Cruise sector plays down online booking surge

Cruiselines have claimed online direct bookings will not be a major sales focus for at least the next two years.


Most cruiselines are now investing in their websites but say the focus remains largely on enhancing content rather than online bookability.


Norwegian Cruise Line head of marketing Claire Riches said: “There will be a shift at some point but it’s a very small percentage of people who book online. At the moment we need to bring our product to life online.”


With the majority of UK cruise bookings currently made through agents, operators argue a booking shift away from third-party distribution in the short to medium term is unlikely, in part because the best deals are only currently available through the trade.


Large cruise specialists can afford to offer more competitive prices than cruiselines by slashing commission earnings to just a few percent, while cruiselines also only offer certain deals through agent partners.


Mark Pilkington, head of sales for Complete Cruise Solution, the sales arm for P&O Cruises, Cunard, Ocean Village and Princess Cruises, said: “If customers get better prices from the agent than direct, we do not see people moving away from the agent.”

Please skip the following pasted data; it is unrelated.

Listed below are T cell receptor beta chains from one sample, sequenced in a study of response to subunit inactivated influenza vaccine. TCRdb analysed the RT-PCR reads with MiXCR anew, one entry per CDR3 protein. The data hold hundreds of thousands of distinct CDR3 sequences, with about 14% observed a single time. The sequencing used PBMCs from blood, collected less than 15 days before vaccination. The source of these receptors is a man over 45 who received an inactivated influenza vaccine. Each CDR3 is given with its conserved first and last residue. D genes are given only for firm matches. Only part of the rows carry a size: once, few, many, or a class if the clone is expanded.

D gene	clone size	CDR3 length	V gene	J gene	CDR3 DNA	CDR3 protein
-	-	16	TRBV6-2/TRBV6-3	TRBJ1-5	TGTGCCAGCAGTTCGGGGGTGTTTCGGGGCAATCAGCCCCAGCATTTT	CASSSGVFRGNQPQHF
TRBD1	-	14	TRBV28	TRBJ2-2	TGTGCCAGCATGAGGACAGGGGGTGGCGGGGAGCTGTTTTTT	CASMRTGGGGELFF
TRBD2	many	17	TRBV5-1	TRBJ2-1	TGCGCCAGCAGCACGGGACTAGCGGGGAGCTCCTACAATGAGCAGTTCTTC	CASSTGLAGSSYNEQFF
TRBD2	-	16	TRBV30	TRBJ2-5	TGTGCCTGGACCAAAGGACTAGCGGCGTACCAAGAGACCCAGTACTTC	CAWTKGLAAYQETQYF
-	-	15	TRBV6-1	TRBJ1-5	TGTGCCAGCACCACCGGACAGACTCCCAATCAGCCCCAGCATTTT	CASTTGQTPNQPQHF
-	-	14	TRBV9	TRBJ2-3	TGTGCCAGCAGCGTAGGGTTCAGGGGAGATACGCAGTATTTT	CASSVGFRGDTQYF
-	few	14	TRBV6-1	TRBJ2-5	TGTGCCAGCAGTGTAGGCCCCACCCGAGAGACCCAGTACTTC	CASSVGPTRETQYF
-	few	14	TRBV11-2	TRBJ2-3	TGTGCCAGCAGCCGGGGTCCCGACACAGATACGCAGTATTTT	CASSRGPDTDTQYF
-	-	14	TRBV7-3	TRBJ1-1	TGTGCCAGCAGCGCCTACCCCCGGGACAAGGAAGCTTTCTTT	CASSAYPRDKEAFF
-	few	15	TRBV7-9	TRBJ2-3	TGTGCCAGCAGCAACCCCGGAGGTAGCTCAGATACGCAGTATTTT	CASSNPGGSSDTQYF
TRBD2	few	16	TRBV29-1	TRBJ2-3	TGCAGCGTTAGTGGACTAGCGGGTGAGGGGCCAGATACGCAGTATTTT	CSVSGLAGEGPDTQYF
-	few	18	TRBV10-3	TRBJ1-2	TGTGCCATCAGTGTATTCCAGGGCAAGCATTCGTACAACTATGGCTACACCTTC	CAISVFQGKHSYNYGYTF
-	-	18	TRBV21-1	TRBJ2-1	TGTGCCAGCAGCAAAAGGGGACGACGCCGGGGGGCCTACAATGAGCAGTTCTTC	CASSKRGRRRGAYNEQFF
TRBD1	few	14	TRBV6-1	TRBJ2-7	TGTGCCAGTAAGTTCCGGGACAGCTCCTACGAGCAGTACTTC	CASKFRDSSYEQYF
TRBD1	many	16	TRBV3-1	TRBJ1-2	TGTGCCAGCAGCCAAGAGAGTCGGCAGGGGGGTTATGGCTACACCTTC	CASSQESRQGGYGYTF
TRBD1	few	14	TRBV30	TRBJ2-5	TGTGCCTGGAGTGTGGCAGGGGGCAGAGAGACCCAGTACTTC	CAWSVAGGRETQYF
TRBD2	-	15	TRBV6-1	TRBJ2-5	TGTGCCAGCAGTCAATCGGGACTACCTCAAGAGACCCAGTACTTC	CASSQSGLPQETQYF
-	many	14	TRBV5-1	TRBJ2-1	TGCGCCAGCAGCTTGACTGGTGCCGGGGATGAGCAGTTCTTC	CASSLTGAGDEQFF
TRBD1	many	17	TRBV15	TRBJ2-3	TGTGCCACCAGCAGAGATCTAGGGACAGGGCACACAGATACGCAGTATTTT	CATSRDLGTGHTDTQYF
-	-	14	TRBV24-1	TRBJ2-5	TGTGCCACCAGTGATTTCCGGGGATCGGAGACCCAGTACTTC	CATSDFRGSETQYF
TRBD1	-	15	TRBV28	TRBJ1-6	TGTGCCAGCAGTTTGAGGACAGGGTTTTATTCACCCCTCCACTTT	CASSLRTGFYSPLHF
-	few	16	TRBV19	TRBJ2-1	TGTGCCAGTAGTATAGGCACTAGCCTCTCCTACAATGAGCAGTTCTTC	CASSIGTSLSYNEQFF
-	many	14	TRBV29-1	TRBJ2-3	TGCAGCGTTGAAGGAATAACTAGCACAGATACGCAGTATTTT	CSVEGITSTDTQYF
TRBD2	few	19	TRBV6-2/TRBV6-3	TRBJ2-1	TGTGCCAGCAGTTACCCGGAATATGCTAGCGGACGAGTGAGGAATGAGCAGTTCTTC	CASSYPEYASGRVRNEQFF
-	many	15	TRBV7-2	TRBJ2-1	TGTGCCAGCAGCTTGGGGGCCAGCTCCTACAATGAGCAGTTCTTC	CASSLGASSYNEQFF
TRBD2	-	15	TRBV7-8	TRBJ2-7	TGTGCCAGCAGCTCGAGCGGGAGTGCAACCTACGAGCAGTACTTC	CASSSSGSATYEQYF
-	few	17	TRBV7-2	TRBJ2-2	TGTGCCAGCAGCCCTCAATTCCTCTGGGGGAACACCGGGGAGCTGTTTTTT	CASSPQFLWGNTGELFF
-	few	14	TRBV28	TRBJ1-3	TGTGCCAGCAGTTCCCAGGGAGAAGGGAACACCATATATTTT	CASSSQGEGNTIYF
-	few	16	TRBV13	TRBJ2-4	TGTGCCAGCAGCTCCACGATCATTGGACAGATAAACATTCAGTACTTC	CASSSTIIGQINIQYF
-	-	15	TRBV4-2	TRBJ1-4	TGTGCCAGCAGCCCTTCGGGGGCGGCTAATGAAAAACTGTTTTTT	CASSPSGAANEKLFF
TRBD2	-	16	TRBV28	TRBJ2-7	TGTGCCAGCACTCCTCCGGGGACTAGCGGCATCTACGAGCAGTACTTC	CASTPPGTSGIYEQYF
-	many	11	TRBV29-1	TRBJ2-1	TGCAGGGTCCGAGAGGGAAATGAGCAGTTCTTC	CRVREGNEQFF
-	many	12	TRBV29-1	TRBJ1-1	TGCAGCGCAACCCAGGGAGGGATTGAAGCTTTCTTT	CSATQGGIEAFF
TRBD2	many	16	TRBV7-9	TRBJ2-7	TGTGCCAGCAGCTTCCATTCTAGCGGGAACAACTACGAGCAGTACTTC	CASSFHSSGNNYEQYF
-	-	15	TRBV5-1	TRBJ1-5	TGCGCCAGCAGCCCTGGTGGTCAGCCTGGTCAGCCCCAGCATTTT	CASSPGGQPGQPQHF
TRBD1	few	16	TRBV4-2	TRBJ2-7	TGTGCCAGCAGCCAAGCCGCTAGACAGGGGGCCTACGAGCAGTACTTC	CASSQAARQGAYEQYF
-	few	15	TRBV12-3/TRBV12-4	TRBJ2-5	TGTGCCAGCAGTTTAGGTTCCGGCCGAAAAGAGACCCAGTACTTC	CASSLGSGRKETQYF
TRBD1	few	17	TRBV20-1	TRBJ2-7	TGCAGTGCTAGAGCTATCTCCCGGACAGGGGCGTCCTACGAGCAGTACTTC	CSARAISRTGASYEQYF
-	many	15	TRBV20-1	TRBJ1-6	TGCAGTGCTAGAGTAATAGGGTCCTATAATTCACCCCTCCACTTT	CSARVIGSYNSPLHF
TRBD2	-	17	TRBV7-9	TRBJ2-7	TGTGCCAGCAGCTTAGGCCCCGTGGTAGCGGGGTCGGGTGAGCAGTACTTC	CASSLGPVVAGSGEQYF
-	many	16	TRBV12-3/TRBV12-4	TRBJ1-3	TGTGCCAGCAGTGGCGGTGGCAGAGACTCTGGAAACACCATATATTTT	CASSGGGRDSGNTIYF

But he admitted: “I would imagine over time the proportion of direct business booking online will increase. But that will be at the expense of direct business that books over the phone rather than of other channels.”


P&O Cruises has already rebuilt its website using digital agency Yucca and increased consumer booking conversions by 14% from a small base since the relaunch in May 2008. Yucca creative technology director Jones said: “The biggest spender online is a silver surfer.”


The agency has also improved online search traffic for Ocean Village. “There are people converting to £50,000 cruises online on Ocean Village’s site,” added Jones.


But Robert Chamberlain, director of the cruise, ferry and insurance business unit of agent cruise booking engine Amadeus Cruise, said agents’ ability to upsell cruises and the current recession would slow any move away from the traditional agent distribution channel.


He said: “Cruiselines have realised yields [through the trade] are usually higher than direct bookings because agents have incentives to upsell the product. There is also more reliance on agents in difficult economic times.”


In the US, the number of cruises booked directly by passengers had stabilised at around 20%-25% oft the market, he said.



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